Case of European Court of Human Rights, February 12, 2008 (case Kafkaris v. Cyprus [GC])

Resolution DateFebruary 12, 2008

Information Note on the Court’s case-law No. 105

February 2008

Kafkaris v. Cyprus [GC] - 21906/04

Judgment 12.2.2008 [GC]

Article 3

Degrading treatment

Inhuman treatment

Mandatory life sentence with no prospect of release for good behaviour following changes to the legislation: no violation

Article 7

Article 7-1

Nullum crimen sine lege

Conflicting statutory provisions concerning meaning of a sentence of life imprisonment for the purposes of establishing eligibility for remission: violation

Change of law on remission for good behaviour in case of a life prisoner who had been informed at the outset by the trial court that his sentence meant imprisonment for life: no violation

Facts: In 1989 the applicant was found guilty on three counts of premeditated murder and given mandatory life sentences under the Criminal Code. At the time the Prison (General) Regulations, as amended, stipulated that life prisoners were eligible for remission of up to a quarter of their sentence. For that purpose, imprisonment for life was defined as meaning imprisonment for twenty years. At the hearing on sentencing in the applicant’s case, the prosecution invited the assize court to clarify whether life imprisonment in his case would entail imprisonment for life or for the period of twenty years referred to in the prison regulations, as in the latter instance it wished to apply for the sentences to run consecutively. The court held that the term meant imprisonment for the remainder of the convicted person’s life. However, on his arrival at the prison, the applicant was notified by the prison authorities that with good behaviour he would qualify for release in 2002. Subsequently, the Supreme Court declared in a separate case that the regulations governing remission of sentence were unconstitutional and ultra vires and new legislation was enacted which prevented life prisoners applying for remission for good behaviour. The applicant was not released on the date that had been notified by the prison authorities and applied to the Supreme Court for a writ of habeas corpus. However, his application and subsequent appeal were both dismissed. The only prospects of release now open to life prisoners in Cyprus are under the President’s constitutional powers to suspend, remit or commute a sentence on the recommendation of the Attorney‑General or statutory powers to order conditional release with the latter’s agreement.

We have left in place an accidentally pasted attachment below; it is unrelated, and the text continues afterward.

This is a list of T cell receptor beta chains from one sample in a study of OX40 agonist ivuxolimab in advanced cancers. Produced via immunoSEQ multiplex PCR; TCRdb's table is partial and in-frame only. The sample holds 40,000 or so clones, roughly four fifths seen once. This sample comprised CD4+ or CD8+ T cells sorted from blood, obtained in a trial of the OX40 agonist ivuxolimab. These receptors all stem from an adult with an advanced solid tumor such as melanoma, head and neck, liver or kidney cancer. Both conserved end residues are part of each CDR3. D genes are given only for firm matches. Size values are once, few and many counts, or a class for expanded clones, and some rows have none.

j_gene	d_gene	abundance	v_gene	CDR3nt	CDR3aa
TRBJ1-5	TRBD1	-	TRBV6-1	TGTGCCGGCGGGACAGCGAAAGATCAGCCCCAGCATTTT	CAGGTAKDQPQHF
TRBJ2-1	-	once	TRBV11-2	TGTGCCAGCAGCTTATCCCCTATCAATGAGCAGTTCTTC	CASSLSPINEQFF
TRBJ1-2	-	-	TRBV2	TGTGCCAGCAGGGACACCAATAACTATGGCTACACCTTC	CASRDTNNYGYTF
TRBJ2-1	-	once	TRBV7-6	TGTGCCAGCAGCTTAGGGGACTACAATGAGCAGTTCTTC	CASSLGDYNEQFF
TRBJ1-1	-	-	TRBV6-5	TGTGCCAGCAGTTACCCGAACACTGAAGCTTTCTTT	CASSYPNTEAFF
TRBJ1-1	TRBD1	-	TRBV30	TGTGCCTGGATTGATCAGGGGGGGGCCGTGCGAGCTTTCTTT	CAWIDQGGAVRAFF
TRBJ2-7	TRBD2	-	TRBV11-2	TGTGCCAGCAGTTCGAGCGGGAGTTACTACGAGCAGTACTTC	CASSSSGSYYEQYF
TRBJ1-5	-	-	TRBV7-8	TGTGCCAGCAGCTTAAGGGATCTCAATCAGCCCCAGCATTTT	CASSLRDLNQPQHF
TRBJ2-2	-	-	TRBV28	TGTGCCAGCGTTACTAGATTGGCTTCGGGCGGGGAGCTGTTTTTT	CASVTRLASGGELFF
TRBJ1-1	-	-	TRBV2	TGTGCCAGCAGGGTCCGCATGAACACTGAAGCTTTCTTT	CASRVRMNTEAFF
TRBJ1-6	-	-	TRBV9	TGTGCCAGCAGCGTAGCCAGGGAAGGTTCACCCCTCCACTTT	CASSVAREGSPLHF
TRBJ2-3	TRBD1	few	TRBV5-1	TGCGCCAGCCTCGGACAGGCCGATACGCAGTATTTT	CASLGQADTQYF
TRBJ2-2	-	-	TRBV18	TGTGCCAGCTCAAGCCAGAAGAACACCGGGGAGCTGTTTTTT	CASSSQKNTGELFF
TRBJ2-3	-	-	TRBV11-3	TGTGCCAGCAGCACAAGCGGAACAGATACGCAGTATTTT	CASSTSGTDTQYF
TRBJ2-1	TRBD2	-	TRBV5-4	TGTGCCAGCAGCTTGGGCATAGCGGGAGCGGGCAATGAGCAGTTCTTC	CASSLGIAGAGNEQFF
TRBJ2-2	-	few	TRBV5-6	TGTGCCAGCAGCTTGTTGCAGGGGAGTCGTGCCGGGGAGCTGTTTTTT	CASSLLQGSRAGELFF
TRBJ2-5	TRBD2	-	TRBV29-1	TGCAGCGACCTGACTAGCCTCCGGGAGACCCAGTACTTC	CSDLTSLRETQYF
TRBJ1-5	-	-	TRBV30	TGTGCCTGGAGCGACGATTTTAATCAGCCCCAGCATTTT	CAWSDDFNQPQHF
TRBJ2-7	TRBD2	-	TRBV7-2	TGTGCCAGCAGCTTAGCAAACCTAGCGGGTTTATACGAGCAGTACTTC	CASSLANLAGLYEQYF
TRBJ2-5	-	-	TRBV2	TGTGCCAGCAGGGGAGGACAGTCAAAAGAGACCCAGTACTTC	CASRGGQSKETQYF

Law: Article 3 – (a) Length of detention: While the...

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